babies and babies

You would think it was all babies around here, as much as I’ve been posting about this news (here and elsewhere), and it pretty much is. My wife came home from two weeks of grandma-duty in New York to bring more reports of the babies, their brother, my daughter (the momma), and her husband. So it’s been a high profile matter in my life recently.

You see Rett and Evie (Everett Travis and Elizabeth Viola) about a week old above. They actually made a trip to Starbucks this week, though I can remember the days when you didn’t dare take a newborn outside of your house for weeks and did your best to limit visitors bringing in nasty germs. The day my wife returned from NYC, their other grandmother arrived for a stay of more than a month. It happens that she’s an OB/GYN Nurse Practitioner, so she should be handy with mom and baby.

But these aren’t the only babies that deserve a shout out.

One day several years ago, my son and I returned from a weekend at the cabin to find new members of our family. Being unsupervised, my wife had gone to a bird show (there, apparently, are such things) and found herself in possession of a pair of love birds, whom she named George and Gracie. Lest you be misconceiving these things, love birds don’t coo and chirp. They screech! And they bite! There’s nothing lovely about love birds aside from their pair bonding and bright colors. But there they were, members of the family.

And the two made many unsuccessful attempts to expand the family. In an ill-advised maneuver to abet their plans, my wife added a nesting bowl to their cage. After a time, Gracie began filling it with sterile eggs. She would sit on them hopefully for weeks and weeks, and eventually my wife would remove the fetid things and crack them open above the garbage disposal, always finding them unfertilized. Yet it continued.

And it happened again in the weeks before her trip to New York. There was a clutch of three eggs in the nesting bowl, and my wife wanted to clean them out of there before she left, so the morning before her departure, she reached into the bowl and then tugged her hand back quickly, having touched something soft and yielding among the eggs.

As you’ve guessed, it was a hatchling. George and Gracie had finally managed to get it right. The trouble was, my wife, the primary caregiver to all living things in our house, would be leaving the next day, and would these unexperienced parents be able to care for their offspring as well as she could?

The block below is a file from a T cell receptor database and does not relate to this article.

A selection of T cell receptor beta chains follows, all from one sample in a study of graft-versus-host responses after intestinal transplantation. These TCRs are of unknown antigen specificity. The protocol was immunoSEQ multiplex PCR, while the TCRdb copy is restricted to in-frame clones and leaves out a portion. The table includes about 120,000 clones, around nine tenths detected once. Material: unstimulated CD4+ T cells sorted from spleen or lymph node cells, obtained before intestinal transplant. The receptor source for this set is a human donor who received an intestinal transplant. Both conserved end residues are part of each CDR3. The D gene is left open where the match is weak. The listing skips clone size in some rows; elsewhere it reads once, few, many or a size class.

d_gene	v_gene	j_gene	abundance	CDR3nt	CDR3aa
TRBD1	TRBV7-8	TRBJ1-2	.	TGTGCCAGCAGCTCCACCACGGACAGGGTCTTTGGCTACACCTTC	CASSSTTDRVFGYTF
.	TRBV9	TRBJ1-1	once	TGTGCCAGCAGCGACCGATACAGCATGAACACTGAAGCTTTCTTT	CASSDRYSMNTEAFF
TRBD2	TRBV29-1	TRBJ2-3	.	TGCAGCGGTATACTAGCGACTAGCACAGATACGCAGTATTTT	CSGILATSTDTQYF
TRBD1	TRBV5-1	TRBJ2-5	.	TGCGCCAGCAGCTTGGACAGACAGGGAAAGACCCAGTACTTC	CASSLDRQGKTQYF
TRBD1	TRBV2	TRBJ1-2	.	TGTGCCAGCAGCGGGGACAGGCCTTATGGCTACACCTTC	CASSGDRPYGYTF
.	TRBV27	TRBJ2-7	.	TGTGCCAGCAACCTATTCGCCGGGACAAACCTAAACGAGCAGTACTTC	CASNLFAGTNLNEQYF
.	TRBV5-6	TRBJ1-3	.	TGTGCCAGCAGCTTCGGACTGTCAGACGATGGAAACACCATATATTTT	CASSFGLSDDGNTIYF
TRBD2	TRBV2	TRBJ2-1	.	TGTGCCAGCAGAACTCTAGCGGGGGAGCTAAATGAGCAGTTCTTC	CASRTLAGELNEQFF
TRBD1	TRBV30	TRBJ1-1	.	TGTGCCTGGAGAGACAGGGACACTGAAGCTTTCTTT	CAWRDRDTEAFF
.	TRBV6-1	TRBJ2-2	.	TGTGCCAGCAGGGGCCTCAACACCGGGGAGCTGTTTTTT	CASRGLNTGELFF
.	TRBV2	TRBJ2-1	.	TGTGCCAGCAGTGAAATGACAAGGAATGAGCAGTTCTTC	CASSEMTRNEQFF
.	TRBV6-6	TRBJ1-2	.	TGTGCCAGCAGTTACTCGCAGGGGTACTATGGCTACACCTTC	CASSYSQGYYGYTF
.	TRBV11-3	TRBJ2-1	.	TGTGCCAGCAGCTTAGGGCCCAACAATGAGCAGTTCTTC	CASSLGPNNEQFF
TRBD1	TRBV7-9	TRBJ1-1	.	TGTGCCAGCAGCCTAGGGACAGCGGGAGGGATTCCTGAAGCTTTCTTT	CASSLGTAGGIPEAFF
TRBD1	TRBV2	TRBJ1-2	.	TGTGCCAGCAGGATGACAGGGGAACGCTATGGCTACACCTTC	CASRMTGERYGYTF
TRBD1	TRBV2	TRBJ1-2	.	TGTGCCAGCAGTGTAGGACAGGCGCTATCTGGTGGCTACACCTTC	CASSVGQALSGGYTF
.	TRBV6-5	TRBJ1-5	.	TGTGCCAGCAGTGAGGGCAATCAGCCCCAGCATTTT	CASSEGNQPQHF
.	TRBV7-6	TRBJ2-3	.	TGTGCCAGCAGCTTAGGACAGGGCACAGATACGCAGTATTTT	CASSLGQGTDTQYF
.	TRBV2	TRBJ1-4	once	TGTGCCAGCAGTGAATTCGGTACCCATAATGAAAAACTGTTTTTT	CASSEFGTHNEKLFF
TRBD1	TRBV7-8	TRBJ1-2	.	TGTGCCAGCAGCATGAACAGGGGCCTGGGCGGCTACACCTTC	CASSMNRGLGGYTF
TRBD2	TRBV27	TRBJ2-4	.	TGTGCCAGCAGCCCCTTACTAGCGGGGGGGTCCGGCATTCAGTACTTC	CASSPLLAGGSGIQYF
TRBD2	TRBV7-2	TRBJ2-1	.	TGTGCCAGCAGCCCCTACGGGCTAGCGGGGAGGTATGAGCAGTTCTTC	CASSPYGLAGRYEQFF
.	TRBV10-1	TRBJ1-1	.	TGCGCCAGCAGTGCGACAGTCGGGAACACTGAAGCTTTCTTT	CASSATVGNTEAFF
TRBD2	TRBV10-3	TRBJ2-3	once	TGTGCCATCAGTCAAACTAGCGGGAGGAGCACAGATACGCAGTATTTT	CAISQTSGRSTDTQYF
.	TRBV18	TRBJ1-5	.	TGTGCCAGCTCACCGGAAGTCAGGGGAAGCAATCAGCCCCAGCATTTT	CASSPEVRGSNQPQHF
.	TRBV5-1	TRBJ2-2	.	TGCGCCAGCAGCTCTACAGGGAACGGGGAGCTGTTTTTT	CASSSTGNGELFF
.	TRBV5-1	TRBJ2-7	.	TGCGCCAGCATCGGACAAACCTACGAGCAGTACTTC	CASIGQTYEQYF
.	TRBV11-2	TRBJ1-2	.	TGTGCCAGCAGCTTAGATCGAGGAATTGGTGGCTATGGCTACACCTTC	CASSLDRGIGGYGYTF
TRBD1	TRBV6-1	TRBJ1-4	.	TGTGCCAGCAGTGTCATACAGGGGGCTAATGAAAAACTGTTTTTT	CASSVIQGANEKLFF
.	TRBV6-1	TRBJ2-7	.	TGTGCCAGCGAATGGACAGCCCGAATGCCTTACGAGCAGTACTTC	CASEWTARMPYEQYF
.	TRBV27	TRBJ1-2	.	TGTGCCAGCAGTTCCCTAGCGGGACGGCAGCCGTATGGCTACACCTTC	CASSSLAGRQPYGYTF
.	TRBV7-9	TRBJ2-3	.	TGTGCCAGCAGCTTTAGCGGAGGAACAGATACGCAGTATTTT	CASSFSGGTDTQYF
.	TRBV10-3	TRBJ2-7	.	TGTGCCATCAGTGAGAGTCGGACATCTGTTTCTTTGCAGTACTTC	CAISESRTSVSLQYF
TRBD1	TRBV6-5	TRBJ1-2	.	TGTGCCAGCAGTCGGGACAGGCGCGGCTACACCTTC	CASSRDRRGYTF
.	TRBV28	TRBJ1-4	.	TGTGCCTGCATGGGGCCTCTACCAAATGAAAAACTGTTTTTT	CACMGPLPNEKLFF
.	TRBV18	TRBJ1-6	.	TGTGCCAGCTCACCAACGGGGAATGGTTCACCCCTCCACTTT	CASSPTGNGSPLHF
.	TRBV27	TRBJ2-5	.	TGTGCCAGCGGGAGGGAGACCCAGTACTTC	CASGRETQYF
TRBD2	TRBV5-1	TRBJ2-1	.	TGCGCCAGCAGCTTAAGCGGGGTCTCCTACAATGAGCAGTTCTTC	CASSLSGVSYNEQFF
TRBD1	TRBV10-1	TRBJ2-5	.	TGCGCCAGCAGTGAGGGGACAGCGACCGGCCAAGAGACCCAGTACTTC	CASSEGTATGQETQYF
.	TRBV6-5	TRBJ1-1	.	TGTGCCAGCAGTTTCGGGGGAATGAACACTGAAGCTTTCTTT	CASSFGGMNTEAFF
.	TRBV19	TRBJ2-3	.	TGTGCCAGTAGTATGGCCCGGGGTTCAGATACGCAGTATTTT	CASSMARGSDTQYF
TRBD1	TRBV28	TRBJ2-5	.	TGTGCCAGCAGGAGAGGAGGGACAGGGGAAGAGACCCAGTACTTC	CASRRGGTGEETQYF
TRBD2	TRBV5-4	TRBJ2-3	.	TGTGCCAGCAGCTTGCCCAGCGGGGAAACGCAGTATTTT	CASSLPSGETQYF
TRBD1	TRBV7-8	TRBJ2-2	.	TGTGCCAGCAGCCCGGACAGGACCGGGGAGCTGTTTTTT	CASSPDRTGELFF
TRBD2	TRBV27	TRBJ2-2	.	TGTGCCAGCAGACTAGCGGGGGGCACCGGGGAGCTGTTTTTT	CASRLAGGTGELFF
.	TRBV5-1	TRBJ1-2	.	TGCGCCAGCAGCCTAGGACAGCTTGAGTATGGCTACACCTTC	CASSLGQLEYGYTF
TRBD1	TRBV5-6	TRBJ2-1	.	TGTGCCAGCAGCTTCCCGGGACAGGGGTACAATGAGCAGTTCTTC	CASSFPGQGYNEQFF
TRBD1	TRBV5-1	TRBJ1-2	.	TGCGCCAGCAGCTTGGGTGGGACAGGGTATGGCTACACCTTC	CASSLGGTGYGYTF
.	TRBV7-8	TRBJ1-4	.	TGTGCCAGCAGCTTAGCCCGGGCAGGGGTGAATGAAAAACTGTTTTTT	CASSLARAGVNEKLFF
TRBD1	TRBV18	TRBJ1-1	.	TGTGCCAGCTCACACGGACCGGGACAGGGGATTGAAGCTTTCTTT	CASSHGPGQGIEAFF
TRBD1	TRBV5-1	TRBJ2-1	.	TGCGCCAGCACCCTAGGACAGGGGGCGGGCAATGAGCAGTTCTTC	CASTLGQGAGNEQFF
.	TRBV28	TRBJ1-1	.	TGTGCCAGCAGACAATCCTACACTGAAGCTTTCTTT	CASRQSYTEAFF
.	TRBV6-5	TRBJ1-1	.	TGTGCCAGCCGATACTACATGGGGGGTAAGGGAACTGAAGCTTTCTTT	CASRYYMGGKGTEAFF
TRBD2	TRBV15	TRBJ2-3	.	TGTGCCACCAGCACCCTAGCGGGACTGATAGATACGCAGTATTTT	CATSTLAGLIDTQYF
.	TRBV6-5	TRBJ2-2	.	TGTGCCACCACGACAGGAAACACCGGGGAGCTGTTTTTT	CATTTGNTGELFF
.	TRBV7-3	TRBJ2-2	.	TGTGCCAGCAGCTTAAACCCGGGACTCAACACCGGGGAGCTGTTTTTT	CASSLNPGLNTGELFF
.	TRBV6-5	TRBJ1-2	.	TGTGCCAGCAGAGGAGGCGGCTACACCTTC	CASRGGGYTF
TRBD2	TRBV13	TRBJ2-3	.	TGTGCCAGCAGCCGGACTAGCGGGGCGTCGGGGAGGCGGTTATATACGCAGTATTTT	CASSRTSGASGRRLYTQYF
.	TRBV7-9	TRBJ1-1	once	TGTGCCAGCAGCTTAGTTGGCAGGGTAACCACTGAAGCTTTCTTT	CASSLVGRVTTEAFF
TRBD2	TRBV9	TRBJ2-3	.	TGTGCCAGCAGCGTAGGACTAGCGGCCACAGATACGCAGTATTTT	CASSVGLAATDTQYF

But go she did. And parent their offspring George and Gracie did. Behold below the two-plus week old baby love bird:

I was on duty as primary human caregiver for the first two weeks of Ronnie’s life (points to the first one to come up with the obvious source to that name), and in that time he (I say it’s a he, but I don’t know that, and “Ronnie” is sufficiently androgynous to serve) fell out of the nest twice, falling 10 or so inches to the wire floor of the cage to huddle in a corner, sometimes attended by his mother and sometimes not. I returned him to the nest both times, getting bitten for my trouble, but the third time I just left him down there, assuming that the fall was probably worse than whatever hardships he (she? it?) might suffer on the floor of the cage. Ronnie didn’t seem to be any worse for it.

When my wife returned and examined the situation, having assumed Ronnie would die on my tenure, we moved the nest lower on the side of the cage so that should Ronnie fall out again, the fall wouldn’t be as far.

And so the household expands. I was never too pleased to have love birds added to the mix, but seeing them finally work out how to bring forth offspring, I’m willing to concede them their success. (And what choice do I have anyway?)

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